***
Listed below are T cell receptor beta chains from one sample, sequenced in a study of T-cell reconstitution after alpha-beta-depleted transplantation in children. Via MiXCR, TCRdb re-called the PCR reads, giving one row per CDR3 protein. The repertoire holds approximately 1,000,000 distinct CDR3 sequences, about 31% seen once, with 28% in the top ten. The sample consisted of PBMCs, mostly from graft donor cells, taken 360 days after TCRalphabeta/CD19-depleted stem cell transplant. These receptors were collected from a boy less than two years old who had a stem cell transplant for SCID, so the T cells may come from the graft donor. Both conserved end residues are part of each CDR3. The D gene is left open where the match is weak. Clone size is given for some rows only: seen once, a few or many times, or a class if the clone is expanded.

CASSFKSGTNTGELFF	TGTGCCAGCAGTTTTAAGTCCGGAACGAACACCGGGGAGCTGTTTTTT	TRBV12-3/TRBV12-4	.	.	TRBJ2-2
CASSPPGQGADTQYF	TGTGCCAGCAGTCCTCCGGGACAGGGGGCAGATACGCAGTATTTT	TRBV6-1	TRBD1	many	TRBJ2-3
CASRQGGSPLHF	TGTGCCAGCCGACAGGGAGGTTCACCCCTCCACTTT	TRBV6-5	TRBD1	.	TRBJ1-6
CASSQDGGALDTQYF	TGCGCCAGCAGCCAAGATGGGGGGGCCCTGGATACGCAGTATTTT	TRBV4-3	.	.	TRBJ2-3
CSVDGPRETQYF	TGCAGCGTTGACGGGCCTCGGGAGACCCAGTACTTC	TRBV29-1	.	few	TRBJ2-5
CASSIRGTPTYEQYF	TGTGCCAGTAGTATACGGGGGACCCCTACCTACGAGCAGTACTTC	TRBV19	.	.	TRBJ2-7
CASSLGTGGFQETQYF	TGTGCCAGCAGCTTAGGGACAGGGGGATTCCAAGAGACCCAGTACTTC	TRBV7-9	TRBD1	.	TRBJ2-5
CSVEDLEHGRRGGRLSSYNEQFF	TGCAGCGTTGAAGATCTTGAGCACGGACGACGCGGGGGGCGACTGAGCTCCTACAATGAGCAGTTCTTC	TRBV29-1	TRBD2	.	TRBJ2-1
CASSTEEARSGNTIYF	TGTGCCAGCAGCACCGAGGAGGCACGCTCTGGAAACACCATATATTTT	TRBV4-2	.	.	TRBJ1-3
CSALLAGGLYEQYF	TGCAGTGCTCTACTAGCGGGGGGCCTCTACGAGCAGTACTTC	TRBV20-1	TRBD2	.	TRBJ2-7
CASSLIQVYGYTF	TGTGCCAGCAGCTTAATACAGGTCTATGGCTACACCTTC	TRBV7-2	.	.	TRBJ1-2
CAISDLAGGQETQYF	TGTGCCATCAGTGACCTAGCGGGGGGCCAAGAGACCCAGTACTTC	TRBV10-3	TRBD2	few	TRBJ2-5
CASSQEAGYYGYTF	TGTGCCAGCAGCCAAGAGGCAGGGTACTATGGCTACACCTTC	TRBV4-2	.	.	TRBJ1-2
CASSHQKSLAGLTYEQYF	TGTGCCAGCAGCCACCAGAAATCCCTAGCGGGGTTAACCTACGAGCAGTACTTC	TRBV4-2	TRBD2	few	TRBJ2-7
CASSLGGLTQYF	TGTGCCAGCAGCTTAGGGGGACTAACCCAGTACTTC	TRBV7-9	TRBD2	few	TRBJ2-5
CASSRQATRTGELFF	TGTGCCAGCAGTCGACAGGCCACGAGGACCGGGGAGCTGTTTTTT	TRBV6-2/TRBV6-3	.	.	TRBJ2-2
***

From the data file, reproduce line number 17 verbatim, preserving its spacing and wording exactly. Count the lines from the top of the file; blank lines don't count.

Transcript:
CASSRQATRTGELFF	TGTGCCAGCAGTCGACAGGCCACGAGGACCGGGGAGCTGTTTTTT	TRBV6-2/TRBV6-3	.	.	TRBJ2-2